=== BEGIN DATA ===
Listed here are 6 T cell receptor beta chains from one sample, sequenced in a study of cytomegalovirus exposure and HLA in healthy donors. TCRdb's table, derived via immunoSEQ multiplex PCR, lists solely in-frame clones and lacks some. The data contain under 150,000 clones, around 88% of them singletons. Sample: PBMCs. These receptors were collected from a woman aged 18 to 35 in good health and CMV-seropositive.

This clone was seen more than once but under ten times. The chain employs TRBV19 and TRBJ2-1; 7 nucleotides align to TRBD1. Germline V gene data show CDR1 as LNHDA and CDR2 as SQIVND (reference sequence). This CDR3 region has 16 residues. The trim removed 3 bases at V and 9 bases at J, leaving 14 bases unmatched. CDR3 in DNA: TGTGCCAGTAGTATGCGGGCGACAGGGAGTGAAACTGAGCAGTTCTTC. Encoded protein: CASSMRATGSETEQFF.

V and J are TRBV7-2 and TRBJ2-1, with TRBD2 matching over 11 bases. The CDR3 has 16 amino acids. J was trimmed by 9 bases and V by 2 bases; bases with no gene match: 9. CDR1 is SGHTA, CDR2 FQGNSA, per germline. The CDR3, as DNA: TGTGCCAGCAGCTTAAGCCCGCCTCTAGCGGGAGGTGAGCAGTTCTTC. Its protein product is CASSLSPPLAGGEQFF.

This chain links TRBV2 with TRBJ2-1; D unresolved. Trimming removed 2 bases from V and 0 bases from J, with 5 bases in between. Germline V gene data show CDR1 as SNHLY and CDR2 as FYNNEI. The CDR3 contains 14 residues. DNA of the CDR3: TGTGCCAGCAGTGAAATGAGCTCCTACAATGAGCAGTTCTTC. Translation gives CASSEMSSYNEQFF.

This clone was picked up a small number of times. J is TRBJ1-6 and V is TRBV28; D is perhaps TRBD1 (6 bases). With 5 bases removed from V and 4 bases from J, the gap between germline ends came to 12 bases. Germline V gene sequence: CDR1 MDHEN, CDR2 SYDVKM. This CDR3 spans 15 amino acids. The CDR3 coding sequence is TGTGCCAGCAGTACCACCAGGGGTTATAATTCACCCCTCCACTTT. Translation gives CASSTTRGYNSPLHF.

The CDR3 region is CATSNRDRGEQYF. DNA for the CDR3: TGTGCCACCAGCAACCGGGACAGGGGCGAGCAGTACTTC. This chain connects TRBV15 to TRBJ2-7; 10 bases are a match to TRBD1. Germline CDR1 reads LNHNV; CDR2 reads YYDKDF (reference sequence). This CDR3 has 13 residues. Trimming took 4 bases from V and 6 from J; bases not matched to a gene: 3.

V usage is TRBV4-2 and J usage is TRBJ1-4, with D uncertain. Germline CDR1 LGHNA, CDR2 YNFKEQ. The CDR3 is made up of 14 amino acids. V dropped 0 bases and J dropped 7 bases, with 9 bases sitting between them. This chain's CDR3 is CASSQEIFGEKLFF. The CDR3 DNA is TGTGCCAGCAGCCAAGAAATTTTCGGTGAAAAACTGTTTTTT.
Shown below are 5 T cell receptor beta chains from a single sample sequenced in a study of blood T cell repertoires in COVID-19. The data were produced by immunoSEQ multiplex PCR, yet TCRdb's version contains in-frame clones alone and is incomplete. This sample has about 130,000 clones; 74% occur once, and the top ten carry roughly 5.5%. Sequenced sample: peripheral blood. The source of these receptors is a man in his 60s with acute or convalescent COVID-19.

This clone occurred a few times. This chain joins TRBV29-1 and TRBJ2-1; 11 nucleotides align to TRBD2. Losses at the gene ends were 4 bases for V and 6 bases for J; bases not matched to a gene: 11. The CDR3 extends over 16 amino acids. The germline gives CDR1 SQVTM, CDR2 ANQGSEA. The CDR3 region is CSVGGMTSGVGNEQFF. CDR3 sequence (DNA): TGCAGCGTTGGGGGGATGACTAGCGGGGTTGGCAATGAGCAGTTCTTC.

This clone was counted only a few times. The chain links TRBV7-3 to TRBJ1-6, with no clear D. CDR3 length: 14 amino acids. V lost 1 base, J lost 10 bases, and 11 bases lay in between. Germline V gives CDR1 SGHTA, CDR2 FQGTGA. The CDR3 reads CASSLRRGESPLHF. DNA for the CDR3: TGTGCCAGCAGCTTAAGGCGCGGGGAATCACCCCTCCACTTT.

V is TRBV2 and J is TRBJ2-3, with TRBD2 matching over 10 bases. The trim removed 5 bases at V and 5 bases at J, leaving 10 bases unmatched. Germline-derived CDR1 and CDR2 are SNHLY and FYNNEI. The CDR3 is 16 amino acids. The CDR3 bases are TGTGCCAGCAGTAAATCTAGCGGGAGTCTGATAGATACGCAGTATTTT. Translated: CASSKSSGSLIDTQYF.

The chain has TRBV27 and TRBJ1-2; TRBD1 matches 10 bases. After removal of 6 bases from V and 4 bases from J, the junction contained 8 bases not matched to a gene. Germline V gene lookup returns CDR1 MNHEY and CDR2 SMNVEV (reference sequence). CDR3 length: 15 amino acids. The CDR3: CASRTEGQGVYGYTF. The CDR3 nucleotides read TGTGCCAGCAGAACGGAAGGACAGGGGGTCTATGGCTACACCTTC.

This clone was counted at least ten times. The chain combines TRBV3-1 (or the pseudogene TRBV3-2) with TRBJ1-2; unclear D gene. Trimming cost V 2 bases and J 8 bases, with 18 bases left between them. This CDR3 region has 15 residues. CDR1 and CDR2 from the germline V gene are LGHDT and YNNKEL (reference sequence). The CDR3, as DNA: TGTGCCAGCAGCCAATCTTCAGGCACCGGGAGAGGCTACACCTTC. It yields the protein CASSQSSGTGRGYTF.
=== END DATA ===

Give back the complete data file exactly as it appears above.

Listed here are 6 T cell receptor beta chains from one sample, sequenced in a study of cytomegalovirus exposure and HLA in healthy donors. TCRdb's table, derived via immunoSEQ multiplex PCR, lists solely in-frame clones and lacks some. The data contain under 150,000 clones, around 88% of them singletons. Sample: PBMCs. These receptors were collected from a woman aged 18 to 35 in good health and CMV-seropositive.

This clone was seen more than once but under ten times. The chain employs TRBV19 and TRBJ2-1; 7 nucleotides align to TRBD1. Germline V gene data show CDR1 as LNHDA and CDR2 as SQIVND (reference sequence). This CDR3 region has 16 residues. The trim removed 3 bases at V and 9 bases at J, leaving 14 bases unmatched. CDR3 in DNA: TGTGCCAGTAGTATGCGGGCGACAGGGAGTGAAACTGAGCAGTTCTTC. Encoded protein: CASSMRATGSETEQFF.

V and J are TRBV7-2 and TRBJ2-1, with TRBD2 matching over 11 bases. The CDR3 has 16 amino acids. J was trimmed by 9 bases and V by 2 bases; bases with no gene match: 9. CDR1 is SGHTA, CDR2 FQGNSA, per germline. The CDR3, as DNA: TGTGCCAGCAGCTTAAGCCCGCCTCTAGCGGGAGGTGAGCAGTTCTTC. Its protein product is CASSLSPPLAGGEQFF.

This chain links TRBV2 with TRBJ2-1; D unresolved. Trimming removed 2 bases from V and 0 bases from J, with 5 bases in between. Germline V gene data show CDR1 as SNHLY and CDR2 as FYNNEI. The CDR3 contains 14 residues. DNA of the CDR3: TGTGCCAGCAGTGAAATGAGCTCCTACAATGAGCAGTTCTTC. Translation gives CASSEMSSYNEQFF.

This clone was picked up a small number of times. J is TRBJ1-6 and V is TRBV28; D is perhaps TRBD1 (6 bases). With 5 bases removed from V and 4 bases from J, the gap between germline ends came to 12 bases. Germline V gene sequence: CDR1 MDHEN, CDR2 SYDVKM. This CDR3 spans 15 amino acids. The CDR3 coding sequence is TGTGCCAGCAGTACCACCAGGGGTTATAATTCACCCCTCCACTTT. Translation gives CASSTTRGYNSPLHF.

The CDR3 region is CATSNRDRGEQYF. DNA for the CDR3: TGTGCCACCAGCAACCGGGACAGGGGCGAGCAGTACTTC. This chain connects TRBV15 to TRBJ2-7; 10 bases are a match to TRBD1. Germline CDR1 reads LNHNV; CDR2 reads YYDKDF (reference sequence). This CDR3 has 13 residues. Trimming took 4 bases from V and 6 from J; bases not matched to a gene: 3.

V usage is TRBV4-2 and J usage is TRBJ1-4, with D uncertain. Germline CDR1 LGHNA, CDR2 YNFKEQ. The CDR3 is made up of 14 amino acids. V dropped 0 bases and J dropped 7 bases, with 9 bases sitting between them. This chain's CDR3 is CASSQEIFGEKLFF. The CDR3 DNA is TGTGCCAGCAGCCAAGAAATTTTCGGTGAAAAACTGTTTTTT.
Shown below are 5 T cell receptor beta chains from a single sample sequenced in a study of blood T cell repertoires in COVID-19. The data were produced by immunoSEQ multiplex PCR, yet TCRdb's version contains in-frame clones alone and is incomplete. This sample has about 130,000 clones; 74% occur once, and the top ten carry roughly 5.5%. Sequenced sample: peripheral blood. The source of these receptors is a man in his 60s with acute or convalescent COVID-19.

This clone occurred a few times. This chain joins TRBV29-1 and TRBJ2-1; 11 nucleotides align to TRBD2. Losses at the gene ends were 4 bases for V and 6 bases for J; bases not matched to a gene: 11. The CDR3 extends over 16 amino acids. The germline gives CDR1 SQVTM, CDR2 ANQGSEA. The CDR3 region is CSVGGMTSGVGNEQFF. CDR3 sequence (DNA): TGCAGCGTTGGGGGGATGACTAGCGGGGTTGGCAATGAGCAGTTCTTC.

This clone was counted only a few times. The chain links TRBV7-3 to TRBJ1-6, with no clear D. CDR3 length: 14 amino acids. V lost 1 base, J lost 10 bases, and 11 bases lay in between. Germline V gives CDR1 SGHTA, CDR2 FQGTGA. The CDR3 reads CASSLRRGESPLHF. DNA for the CDR3: TGTGCCAGCAGCTTAAGGCGCGGGGAATCACCCCTCCACTTT.

V is TRBV2 and J is TRBJ2-3, with TRBD2 matching over 10 bases. The trim removed 5 bases at V and 5 bases at J, leaving 10 bases unmatched. Germline-derived CDR1 and CDR2 are SNHLY and FYNNEI. The CDR3 is 16 amino acids. The CDR3 bases are TGTGCCAGCAGTAAATCTAGCGGGAGTCTGATAGATACGCAGTATTTT. Translated: CASSKSSGSLIDTQYF.

The chain has TRBV27 and TRBJ1-2; TRBD1 matches 10 bases. After removal of 6 bases from V and 4 bases from J, the junction contained 8 bases not matched to a gene. Germline V gene lookup returns CDR1 MNHEY and CDR2 SMNVEV (reference sequence). CDR3 length: 15 amino acids. The CDR3: CASRTEGQGVYGYTF. The CDR3 nucleotides read TGTGCCAGCAGAACGGAAGGACAGGGGGTCTATGGCTACACCTTC.

This clone was counted at least ten times. The chain combines TRBV3-1 (or the pseudogene TRBV3-2) with TRBJ1-2; unclear D gene. Trimming cost V 2 bases and J 8 bases, with 18 bases left between them. This CDR3 region has 15 residues. CDR1 and CDR2 from the germline V gene are LGHDT and YNNKEL (reference sequence). The CDR3, as DNA: TGTGCCAGCAGCCAATCTTCAGGCACCGGGAGAGGCTACACCTTC. It yields the protein CASSQSSGTGRGYTF.